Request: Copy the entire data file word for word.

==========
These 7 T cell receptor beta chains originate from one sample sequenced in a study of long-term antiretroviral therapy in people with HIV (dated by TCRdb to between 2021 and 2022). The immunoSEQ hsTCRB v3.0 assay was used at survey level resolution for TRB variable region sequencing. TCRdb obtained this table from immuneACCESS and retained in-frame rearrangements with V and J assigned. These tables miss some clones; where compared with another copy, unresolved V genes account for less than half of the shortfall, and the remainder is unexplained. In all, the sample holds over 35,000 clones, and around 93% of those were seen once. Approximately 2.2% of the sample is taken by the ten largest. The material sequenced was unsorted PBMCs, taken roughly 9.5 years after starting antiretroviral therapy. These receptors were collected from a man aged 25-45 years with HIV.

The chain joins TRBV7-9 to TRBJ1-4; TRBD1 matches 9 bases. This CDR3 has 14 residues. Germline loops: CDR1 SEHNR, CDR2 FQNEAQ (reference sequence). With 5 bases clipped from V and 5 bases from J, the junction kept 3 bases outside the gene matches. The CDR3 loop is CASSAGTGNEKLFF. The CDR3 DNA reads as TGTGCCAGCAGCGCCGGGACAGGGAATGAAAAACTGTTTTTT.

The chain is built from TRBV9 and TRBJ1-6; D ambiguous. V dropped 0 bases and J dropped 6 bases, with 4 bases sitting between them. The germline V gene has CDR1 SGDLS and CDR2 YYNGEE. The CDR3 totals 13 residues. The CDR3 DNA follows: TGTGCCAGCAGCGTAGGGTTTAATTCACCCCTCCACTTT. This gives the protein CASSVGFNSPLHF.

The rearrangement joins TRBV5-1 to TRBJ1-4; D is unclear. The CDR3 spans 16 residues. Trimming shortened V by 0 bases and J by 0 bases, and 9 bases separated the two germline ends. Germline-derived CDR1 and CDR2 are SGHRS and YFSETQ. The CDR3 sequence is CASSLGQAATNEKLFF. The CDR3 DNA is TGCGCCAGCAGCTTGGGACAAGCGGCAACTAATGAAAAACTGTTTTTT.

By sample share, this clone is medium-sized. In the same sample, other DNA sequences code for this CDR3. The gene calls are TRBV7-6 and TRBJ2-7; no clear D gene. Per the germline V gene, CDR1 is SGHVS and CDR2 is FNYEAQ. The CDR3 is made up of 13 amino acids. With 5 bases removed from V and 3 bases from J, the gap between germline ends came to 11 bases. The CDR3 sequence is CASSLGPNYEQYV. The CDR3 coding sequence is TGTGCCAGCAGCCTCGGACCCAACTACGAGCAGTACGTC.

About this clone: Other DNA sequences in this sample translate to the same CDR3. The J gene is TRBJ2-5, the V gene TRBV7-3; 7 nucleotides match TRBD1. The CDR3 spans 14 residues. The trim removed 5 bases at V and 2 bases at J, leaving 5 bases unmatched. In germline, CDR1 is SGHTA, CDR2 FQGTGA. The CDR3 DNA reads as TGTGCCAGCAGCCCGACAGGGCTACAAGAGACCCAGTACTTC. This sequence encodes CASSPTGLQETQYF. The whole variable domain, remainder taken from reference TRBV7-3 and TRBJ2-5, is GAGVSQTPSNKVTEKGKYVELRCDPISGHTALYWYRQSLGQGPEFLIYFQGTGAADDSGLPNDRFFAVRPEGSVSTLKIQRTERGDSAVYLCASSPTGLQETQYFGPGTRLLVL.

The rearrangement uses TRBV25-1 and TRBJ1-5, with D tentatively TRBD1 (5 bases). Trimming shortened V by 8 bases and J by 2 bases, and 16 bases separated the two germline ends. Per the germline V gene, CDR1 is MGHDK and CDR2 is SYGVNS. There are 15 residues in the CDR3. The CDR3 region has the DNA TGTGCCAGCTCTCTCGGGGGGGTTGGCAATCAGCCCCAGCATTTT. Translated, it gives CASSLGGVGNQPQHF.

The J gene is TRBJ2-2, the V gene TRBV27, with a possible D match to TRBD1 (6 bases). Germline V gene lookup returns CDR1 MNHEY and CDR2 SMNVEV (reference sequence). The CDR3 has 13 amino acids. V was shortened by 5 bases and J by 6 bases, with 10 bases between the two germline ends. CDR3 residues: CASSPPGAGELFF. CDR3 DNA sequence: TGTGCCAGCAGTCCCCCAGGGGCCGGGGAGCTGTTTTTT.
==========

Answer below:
These 7 T cell receptor beta chains originate from one sample sequenced in a study of long-term antiretroviral therapy in people with HIV (dated by TCRdb to between 2021 and 2022). The immunoSEQ hsTCRB v3.0 assay was used at survey level resolution for TRB variable region sequencing. TCRdb obtained this table from immuneACCESS and retained in-frame rearrangements with V and J assigned. These tables miss some clones; where compared with another copy, unresolved V genes account for less than half of the shortfall, and the remainder is unexplained. In all, the sample holds over 35,000 clones, and around 93% of those were seen once. Approximately 2.2% of the sample is taken by the ten largest. The material sequenced was unsorted PBMCs, taken roughly 9.5 years after starting antiretroviral therapy. These receptors were collected from a man aged 25-45 years with HIV.

The chain joins TRBV7-9 to TRBJ1-4; TRBD1 matches 9 bases. This CDR3 has 14 residues. Germline loops: CDR1 SEHNR, CDR2 FQNEAQ (reference sequence). With 5 bases clipped from V and 5 bases from J, the junction kept 3 bases outside the gene matches. The CDR3 loop is CASSAGTGNEKLFF. The CDR3 DNA reads as TGTGCCAGCAGCGCCGGGACAGGGAATGAAAAACTGTTTTTT.

The chain is built from TRBV9 and TRBJ1-6; D ambiguous. V dropped 0 bases and J dropped 6 bases, with 4 bases sitting between them. The germline V gene has CDR1 SGDLS and CDR2 YYNGEE. The CDR3 totals 13 residues. The CDR3 DNA follows: TGTGCCAGCAGCGTAGGGTTTAATTCACCCCTCCACTTT. This gives the protein CASSVGFNSPLHF.

The rearrangement joins TRBV5-1 to TRBJ1-4; D is unclear. The CDR3 spans 16 residues. Trimming shortened V by 0 bases and J by 0 bases, and 9 bases separated the two germline ends. Germline-derived CDR1 and CDR2 are SGHRS and YFSETQ. The CDR3 sequence is CASSLGQAATNEKLFF. The CDR3 DNA is TGCGCCAGCAGCTTGGGACAAGCGGCAACTAATGAAAAACTGTTTTTT.

By sample share, this clone is medium-sized. In the same sample, other DNA sequences code for this CDR3. The gene calls are TRBV7-6 and TRBJ2-7; no clear D gene. Per the germline V gene, CDR1 is SGHVS and CDR2 is FNYEAQ. The CDR3 is made up of 13 amino acids. With 5 bases removed from V and 3 bases from J, the gap between germline ends came to 11 bases. The CDR3 sequence is CASSLGPNYEQYV. The CDR3 coding sequence is TGTGCCAGCAGCCTCGGACCCAACTACGAGCAGTACGTC.

About this clone: Other DNA sequences in this sample translate to the same CDR3. The J gene is TRBJ2-5, the V gene TRBV7-3; 7 nucleotides match TRBD1. The CDR3 spans 14 residues. The trim removed 5 bases at V and 2 bases at J, leaving 5 bases unmatched. In germline, CDR1 is SGHTA, CDR2 FQGTGA. The CDR3 DNA reads as TGTGCCAGCAGCCCGACAGGGCTACAAGAGACCCAGTACTTC. This sequence encodes CASSPTGLQETQYF. The whole variable domain, remainder taken from reference TRBV7-3 and TRBJ2-5, is GAGVSQTPSNKVTEKGKYVELRCDPISGHTALYWYRQSLGQGPEFLIYFQGTGAADDSGLPNDRFFAVRPEGSVSTLKIQRTERGDSAVYLCASSPTGLQETQYFGPGTRLLVL.

The rearrangement uses TRBV25-1 and TRBJ1-5, with D tentatively TRBD1 (5 bases). Trimming shortened V by 8 bases and J by 2 bases, and 16 bases separated the two germline ends. Per the germline V gene, CDR1 is MGHDK and CDR2 is SYGVNS. There are 15 residues in the CDR3. The CDR3 region has the DNA TGTGCCAGCTCTCTCGGGGGGGTTGGCAATCAGCCCCAGCATTTT. Translated, it gives CASSLGGVGNQPQHF.

The J gene is TRBJ2-2, the V gene TRBV27, with a possible D match to TRBD1 (6 bases). Germline V gene lookup returns CDR1 MNHEY and CDR2 SMNVEV (reference sequence). The CDR3 has 13 amino acids. V was shortened by 5 bases and J by 6 bases, with 10 bases between the two germline ends. CDR3 residues: CASSPPGAGELFF. CDR3 DNA sequence: TGTGCCAGCAGTCCCCCAGGGGCCGGGGAGCTGTTTTTT.